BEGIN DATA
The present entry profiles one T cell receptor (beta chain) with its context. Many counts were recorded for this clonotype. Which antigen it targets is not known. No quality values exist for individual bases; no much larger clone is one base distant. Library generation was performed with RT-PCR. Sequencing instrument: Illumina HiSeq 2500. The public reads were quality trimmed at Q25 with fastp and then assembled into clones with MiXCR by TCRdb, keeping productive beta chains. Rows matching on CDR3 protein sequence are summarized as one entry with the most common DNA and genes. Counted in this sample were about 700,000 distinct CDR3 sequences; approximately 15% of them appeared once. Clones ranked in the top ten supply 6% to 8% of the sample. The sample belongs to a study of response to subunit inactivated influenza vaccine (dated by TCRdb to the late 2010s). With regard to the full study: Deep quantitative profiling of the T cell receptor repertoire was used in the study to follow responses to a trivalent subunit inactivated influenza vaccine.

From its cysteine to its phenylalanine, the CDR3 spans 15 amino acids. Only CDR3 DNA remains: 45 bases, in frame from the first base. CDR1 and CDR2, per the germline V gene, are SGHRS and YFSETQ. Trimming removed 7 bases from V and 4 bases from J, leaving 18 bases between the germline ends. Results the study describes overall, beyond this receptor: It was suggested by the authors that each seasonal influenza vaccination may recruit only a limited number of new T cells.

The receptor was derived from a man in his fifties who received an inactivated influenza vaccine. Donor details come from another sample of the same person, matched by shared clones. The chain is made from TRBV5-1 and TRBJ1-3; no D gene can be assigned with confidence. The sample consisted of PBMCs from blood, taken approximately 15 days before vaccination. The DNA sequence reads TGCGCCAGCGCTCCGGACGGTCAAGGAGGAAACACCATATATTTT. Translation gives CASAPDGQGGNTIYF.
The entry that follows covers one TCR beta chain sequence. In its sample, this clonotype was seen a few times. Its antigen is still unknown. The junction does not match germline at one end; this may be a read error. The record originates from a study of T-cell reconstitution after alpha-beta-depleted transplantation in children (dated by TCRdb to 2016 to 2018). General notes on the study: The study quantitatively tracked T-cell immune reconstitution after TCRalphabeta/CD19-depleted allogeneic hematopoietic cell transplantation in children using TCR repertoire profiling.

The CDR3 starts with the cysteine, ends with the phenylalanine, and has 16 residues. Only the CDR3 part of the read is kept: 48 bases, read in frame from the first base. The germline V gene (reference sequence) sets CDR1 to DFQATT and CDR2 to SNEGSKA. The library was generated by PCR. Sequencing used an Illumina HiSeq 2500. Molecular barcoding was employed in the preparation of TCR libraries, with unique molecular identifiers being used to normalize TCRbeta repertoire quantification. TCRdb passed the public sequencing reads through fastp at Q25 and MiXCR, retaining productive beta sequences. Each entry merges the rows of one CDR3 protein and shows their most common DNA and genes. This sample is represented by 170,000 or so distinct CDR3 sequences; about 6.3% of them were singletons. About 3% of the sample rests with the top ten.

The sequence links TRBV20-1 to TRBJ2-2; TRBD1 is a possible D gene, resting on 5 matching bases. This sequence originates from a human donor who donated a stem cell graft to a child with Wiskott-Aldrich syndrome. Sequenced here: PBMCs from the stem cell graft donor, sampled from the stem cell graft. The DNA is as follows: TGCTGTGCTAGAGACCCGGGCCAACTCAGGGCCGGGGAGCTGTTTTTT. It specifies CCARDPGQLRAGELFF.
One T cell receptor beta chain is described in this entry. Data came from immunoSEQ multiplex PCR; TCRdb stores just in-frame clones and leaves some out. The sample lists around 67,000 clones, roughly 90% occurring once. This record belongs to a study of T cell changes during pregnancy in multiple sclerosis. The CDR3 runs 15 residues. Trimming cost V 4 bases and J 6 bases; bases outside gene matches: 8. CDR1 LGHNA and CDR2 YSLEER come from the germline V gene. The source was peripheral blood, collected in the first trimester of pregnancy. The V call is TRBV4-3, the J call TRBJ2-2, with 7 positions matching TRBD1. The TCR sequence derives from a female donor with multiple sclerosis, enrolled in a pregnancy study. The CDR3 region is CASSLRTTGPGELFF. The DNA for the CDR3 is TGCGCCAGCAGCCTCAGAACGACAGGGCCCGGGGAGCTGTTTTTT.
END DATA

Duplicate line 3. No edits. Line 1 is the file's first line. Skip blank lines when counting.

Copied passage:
The receptor was derived from a man in his fifties who received an inactivated influenza vaccine. Donor details come from another sample of the same person, matched by shared clones. The chain is made from TRBV5-1 and TRBJ1-3; no D gene can be assigned with confidence. The sample consisted of PBMCs from blood, taken approximately 15 days before vaccination. The DNA sequence reads TGCGCCAGCGCTCCGGACGGTCAAGGAGGAAACACCATATATTTT. Translation gives CASAPDGQGGNTIYF.